Bluffs native works with nonprofit in Uganda

Posted July 3, 2011 by Ugandan Diaspora News Team in Charity ~ 3,205 views


By Mike Brownlee ~ After working as a social worker in Omaha, Ryan Youtz headed where most twentysomethings looking for a change go: Africa. Kampala, Uganda, to be exact.

Youtz, 26, is the program coordinator for Ravens Ministries, which offers programs helping young adults and others in Kampala, the country’s capitol and home to about 1.6 million people.

“It’s a big city, a bustling city, but it’s a third-world city,” Youtz said.

Abel Muwanguzi founded Ravens Ministries in 2007 and Youtz came aboard in 2009. Uganda has the world’s second-youngest population, Youtz noted, with half the populace younger than 15.

Because of the poverty rate and rate of HIV or AIDS infections affecting their parents, many children drop out of school somewhere between fourth to 10th grade. The men said there is no free schooling in Uganda.

A key Ravens program places young adults in Kampala trade schools, colleges and universities – depending on the young adult’s education background – providing tuition fees, minimal room and board accommodations and assist with ensuring program members have access to basic health care.

“They end up at 21 years old, with no education, with no job. What are they going to do?” Youtz said. “The men turn to theft, while the woman often turn to prostitution.”

Muwanguzi and Youtz meet with youth adult empowerment program members one-on-one in a mentoring capacity as well.

The pair is in the United States for about a month, speaking to groups and individuals about Ravens in an effort to gain sponsors for the young adults they help. It’s Muwanguzi’s first time in the States.

“These are people who have ideas and dreams,” Muwanguzi said about the program. “They just need someone to lean on to help their dreams come to reality.”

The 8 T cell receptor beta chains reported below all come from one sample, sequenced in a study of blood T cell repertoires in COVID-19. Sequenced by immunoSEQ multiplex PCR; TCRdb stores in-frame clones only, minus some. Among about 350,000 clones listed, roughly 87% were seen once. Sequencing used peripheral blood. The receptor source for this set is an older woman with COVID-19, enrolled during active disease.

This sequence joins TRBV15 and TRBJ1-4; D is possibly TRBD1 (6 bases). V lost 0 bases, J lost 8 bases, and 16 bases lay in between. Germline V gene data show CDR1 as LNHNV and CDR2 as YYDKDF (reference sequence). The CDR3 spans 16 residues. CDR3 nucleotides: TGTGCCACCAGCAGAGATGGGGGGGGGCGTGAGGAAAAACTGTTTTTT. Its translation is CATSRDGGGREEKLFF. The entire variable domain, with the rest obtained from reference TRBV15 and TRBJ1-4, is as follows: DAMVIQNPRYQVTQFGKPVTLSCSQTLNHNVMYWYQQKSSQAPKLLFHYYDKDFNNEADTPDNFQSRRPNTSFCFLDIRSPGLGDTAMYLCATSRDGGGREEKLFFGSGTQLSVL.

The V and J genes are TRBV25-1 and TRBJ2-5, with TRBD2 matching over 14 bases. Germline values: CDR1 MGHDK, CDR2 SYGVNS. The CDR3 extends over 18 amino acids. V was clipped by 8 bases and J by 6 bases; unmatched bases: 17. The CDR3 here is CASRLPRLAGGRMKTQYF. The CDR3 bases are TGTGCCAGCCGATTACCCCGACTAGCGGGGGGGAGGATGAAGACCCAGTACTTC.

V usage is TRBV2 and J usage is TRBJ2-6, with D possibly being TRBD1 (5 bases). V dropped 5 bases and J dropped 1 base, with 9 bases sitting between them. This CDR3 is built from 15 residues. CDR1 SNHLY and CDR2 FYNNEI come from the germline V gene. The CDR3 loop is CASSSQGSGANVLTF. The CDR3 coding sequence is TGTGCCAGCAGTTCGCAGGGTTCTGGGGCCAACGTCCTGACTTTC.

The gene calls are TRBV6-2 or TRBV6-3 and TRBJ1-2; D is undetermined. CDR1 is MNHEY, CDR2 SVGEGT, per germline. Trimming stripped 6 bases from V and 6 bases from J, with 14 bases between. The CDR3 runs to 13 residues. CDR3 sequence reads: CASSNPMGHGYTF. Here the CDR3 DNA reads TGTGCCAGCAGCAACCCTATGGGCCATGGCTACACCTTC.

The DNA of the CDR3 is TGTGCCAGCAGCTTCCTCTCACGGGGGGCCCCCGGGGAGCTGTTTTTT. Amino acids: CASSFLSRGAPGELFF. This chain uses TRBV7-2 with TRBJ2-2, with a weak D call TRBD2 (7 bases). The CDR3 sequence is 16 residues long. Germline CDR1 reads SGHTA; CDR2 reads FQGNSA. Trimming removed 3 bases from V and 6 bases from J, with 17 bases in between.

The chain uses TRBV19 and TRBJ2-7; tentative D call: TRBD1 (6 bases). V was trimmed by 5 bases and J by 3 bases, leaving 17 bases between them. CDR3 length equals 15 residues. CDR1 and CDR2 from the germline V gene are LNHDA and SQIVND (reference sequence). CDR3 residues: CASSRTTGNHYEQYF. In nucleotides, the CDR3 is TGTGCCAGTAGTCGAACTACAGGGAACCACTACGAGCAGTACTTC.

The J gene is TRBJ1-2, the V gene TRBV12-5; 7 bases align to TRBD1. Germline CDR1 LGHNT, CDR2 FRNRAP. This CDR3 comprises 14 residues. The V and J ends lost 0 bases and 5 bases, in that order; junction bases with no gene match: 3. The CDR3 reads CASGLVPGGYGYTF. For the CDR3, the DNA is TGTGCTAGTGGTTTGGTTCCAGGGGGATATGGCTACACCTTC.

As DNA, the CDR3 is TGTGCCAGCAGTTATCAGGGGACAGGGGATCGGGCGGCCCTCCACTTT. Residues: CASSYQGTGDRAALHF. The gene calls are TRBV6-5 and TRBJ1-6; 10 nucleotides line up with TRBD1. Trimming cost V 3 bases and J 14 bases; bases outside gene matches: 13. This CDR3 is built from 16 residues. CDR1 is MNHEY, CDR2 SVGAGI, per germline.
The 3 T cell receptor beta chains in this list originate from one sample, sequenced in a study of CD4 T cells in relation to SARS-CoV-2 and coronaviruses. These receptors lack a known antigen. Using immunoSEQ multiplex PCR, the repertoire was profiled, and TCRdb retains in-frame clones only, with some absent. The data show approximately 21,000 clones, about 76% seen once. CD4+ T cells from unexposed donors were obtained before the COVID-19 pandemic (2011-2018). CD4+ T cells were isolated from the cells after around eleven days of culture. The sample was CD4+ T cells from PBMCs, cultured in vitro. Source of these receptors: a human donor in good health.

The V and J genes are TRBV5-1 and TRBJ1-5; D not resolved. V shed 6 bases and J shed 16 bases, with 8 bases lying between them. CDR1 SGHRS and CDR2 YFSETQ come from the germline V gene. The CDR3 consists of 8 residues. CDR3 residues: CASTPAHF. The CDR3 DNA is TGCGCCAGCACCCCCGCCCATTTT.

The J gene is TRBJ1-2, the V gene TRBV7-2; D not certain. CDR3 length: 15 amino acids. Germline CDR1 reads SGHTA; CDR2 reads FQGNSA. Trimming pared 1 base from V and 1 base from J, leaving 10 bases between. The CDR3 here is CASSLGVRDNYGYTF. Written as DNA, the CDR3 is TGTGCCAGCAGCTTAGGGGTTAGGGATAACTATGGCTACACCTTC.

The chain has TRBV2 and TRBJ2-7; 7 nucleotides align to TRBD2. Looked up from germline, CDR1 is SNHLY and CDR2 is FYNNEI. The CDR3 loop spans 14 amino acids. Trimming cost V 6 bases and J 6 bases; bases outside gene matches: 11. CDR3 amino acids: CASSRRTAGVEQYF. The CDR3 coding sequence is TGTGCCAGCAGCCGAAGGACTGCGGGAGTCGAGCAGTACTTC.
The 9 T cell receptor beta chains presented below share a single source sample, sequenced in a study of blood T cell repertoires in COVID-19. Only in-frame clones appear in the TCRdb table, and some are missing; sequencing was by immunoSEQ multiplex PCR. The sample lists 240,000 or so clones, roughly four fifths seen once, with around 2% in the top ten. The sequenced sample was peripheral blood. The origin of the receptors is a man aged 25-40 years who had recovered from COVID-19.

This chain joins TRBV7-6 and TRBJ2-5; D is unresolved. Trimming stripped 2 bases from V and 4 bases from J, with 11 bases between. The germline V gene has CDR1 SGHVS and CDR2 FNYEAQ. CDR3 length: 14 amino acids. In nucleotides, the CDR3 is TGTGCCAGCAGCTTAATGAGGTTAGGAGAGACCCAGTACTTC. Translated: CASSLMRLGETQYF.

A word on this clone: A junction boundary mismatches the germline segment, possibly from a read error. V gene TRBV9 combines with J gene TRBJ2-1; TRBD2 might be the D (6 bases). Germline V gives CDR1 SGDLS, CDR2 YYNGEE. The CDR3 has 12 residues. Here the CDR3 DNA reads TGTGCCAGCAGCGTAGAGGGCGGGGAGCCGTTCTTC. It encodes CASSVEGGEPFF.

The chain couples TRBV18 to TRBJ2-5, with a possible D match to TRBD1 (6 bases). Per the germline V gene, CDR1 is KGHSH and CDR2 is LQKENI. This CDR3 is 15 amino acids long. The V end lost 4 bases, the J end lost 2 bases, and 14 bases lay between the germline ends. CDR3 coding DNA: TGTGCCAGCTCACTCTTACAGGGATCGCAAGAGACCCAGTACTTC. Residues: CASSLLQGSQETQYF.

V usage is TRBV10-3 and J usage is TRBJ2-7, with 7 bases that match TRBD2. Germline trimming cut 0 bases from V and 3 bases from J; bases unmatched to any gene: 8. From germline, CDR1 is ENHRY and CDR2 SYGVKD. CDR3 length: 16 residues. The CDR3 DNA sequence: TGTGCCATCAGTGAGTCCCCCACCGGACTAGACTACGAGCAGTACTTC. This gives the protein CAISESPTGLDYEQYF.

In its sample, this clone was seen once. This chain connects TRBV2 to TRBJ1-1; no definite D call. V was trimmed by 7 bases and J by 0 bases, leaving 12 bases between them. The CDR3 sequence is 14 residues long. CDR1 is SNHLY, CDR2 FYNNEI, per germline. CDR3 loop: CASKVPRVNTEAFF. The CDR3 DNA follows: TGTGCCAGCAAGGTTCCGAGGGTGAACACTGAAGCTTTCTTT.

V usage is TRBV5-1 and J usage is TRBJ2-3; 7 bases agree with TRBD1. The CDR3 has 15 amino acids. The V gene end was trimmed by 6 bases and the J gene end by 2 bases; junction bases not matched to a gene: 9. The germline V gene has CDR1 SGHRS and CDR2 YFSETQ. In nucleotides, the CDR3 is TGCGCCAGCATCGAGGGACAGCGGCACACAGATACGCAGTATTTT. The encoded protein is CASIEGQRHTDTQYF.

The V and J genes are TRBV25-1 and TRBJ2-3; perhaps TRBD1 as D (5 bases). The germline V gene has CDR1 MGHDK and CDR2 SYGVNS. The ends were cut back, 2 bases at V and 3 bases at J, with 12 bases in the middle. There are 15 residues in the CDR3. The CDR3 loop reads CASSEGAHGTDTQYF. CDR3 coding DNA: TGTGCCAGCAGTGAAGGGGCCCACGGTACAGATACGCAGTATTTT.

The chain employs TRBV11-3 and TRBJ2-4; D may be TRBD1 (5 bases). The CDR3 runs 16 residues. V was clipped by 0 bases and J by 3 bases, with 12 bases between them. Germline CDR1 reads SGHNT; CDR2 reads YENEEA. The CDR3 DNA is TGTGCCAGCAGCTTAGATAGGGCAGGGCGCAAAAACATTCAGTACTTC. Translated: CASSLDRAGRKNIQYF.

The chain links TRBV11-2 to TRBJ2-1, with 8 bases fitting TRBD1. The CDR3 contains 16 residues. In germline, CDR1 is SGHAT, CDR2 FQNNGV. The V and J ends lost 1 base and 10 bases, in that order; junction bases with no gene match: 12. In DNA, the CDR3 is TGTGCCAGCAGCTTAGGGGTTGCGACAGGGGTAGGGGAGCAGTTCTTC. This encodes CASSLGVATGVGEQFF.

Seven young adults are in the Ravens program, which takes about two to three years to complete. Three others have graduated, including a woman named Grace. Abel explained that Grace dropped out of school after her father died and mother took ill.

Through Ravens she was able to take graphic design courses at a technical school and is now employed in Kampala, while also seeking a four-year degree.

“We want to help people go from dependent and seeking help to being independent and able to take care of themselves,” Muwanguzi said.

Youtz was born in Council Bluffs and spent his summers with his father, Don, in the city after his parents divorced. He attended high school in Omaha while living with his mother, Janice Peterson, but said Council Bluffs has always been his second home.

While attending the University of Nebraska at Omaha, Youtz worked at an orphanage in Mali, a land-locked country in western Africa, a trek that solidified the continent as his third home.

“I knew once I set foot on African soil I’d be back,” Youtz said.

After college he headed to Kampala in 2008, working six months with a nonprofit organization that helped street children in the city. That’s where he met Muwanguzi.

With his stint over, Youtz returned to Omaha, where he got the social-worker position. He stayed in touch with Muwanguzi’s ministry, with an eye toward returning to Kampala to help.

“Many non-governmental organizations in Uganda work with children.” Youtz said. “What happens to these young adults that fall through the cracks?”

For more information on the program go to the website at or to inquire about sponsorship, email Youtz or Muwanguzi at or

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Ugandan Diaspora News Team

Ugandan Diaspora News Online is an independent, non political news portal primarily aimed at serving Ugandans who work and reside outside Uganda. Our aim is to be a one stop shop for everything Ugandan and the celebration of our Ugandan heritage.


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